LaQueenForADay Wed 25-Sep-13 15:21:27

Message withdrawn at poster's request.

ErrolTheDragon Wed 25-Sep-13 14:17:26

Yes, that happens - DDs school lost one girl in yr7. But they've had a few come in from other schools in yr8 and 9 - the classes were all 28 at the outset and some now have one or two extra - the transfer isn't all in one direction.

LaQueenForADay Wed 25-Sep-13 13:51:44

Message withdrawn at poster's request.

mumslife Wed 25-Sep-13 13:11:45

Message withdrawn at poster's request.

mumslife Wed 25-Sep-13 13:03:22

Message withdrawn at poster's request.

curlew Tue 24-Sep-13 22:48:57

"The thing is about GSs, they can chuck their non-performers out"

Grammar schools have exactly the same exclusion/expulsion criteria as any other state school.

Ferguson Tue 24-Sep-13 22:48:03

Hi - I normally 'post' on Primary Ed, as was TA or vol helper in Primary for 25 years. This is my first venture into Secondary (though I was TA in a very rough comprehensive for two years!)

If you are still reading this, Yes! go for grammar if you possibly can. Our DS went to grammar, and I feel, besides the academic side, there is an 'ethos' and possibly even 'tradition' that cannot probably be replicated in a comprehensive, which does help to 'shape' the person the student will eventually become.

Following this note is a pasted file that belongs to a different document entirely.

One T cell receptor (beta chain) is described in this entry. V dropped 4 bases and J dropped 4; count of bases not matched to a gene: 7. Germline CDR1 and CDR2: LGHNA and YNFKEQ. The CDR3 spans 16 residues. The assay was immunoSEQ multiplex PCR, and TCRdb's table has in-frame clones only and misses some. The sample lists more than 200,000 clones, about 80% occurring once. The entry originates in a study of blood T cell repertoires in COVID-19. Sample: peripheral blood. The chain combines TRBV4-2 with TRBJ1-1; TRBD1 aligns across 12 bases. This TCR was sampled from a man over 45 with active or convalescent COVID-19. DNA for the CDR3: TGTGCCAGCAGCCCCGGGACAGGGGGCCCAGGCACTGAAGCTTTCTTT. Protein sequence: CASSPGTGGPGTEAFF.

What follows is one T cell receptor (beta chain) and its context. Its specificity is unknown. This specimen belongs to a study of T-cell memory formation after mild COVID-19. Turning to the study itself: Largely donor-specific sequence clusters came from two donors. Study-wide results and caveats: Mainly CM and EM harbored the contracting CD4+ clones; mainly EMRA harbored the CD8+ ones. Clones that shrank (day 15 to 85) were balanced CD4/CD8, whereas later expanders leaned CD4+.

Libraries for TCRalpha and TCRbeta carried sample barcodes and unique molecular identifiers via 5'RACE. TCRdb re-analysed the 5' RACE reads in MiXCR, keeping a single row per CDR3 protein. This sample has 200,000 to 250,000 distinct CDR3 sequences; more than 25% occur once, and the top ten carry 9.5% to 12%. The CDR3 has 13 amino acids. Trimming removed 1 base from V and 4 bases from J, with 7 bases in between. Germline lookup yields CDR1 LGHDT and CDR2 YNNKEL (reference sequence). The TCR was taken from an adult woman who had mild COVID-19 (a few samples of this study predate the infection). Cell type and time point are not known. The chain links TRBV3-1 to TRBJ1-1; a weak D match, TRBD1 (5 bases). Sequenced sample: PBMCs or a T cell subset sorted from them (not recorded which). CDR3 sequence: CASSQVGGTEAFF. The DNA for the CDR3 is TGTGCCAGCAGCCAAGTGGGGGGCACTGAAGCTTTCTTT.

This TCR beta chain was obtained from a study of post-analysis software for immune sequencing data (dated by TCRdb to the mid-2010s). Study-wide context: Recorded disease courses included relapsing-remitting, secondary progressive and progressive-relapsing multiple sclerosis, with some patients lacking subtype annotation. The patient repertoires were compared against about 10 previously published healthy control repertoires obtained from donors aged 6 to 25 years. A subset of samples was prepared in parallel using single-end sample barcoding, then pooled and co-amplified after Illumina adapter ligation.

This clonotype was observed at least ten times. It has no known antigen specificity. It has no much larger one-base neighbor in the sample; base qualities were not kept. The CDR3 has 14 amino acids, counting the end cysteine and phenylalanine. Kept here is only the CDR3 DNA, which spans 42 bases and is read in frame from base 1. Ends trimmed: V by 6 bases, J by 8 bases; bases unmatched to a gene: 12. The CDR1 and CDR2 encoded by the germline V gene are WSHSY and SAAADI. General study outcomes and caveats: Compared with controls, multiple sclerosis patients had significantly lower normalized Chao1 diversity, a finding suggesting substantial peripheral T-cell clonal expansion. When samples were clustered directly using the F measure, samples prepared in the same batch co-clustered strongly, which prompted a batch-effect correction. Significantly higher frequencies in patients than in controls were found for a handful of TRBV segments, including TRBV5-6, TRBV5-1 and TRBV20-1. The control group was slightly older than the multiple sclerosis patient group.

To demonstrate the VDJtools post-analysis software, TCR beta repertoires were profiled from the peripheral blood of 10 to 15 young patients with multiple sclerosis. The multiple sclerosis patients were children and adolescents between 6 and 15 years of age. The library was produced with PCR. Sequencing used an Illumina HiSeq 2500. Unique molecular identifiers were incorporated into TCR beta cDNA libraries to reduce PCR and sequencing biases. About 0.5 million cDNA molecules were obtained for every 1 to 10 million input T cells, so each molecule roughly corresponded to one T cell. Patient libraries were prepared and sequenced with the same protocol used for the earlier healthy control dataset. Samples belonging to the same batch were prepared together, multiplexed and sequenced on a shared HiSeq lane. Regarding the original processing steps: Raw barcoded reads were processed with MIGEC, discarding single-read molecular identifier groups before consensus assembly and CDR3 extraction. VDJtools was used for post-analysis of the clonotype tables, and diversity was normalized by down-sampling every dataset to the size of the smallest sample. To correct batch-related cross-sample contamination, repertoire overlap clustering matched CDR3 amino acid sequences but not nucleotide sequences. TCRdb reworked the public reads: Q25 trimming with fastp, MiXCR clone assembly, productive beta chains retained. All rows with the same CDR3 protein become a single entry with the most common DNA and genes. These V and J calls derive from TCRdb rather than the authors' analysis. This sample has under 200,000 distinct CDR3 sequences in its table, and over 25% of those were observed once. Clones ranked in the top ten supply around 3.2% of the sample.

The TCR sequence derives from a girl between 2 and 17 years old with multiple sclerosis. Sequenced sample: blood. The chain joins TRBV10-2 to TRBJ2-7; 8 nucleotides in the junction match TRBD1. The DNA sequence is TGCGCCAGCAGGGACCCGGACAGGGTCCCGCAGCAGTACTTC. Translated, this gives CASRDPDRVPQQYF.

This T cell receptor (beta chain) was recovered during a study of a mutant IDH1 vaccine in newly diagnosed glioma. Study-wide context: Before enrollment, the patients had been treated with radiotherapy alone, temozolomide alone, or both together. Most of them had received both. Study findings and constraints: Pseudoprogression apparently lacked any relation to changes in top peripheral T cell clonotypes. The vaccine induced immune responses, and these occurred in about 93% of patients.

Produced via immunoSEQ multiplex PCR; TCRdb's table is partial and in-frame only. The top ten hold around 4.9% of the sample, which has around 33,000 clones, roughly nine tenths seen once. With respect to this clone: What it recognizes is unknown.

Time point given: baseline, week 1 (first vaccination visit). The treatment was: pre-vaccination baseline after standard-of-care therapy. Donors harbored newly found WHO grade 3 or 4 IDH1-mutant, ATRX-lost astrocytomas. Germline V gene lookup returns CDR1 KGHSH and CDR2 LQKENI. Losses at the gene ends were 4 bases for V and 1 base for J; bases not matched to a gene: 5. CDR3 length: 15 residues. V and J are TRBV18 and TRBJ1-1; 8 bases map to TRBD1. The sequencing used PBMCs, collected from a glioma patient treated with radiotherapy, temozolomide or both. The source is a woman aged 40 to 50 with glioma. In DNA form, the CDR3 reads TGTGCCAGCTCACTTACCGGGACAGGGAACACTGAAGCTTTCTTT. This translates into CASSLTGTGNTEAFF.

Good luck.

TheOriginalSteamingNit Tue 24-Sep-13 21:33:42

Disruptiveness increases in inverse proportion to SATS level at 11. Obviously.

Erebus Tue 24-Sep-13 21:10:40

A good school challenges the able but disruptive.

TBH, I think they form a far smaller minority that the non-clever, not-able, disruptive brigade in most schools. There really aren't that many, surely, who arse around in a very visible manner on a day to day basis- but then who go on to ace all the exams. IF there are, they're in the wrong school/set/whatever. IMHO, they're maybe ones who should be 'supported' by super-selectives (in the true sense of the word).

The thing is about GSs, they can chuck their non-performers out: like I said way up-thread, they can select in and out. 2 girls left my GS in Y7 & 8 but I couldn't tell you whether the school had built up a dossier of behavioural infractions against them ready to spring 'on the day' or whether, far more unlikely, they'd done really badly in end-of-term exams.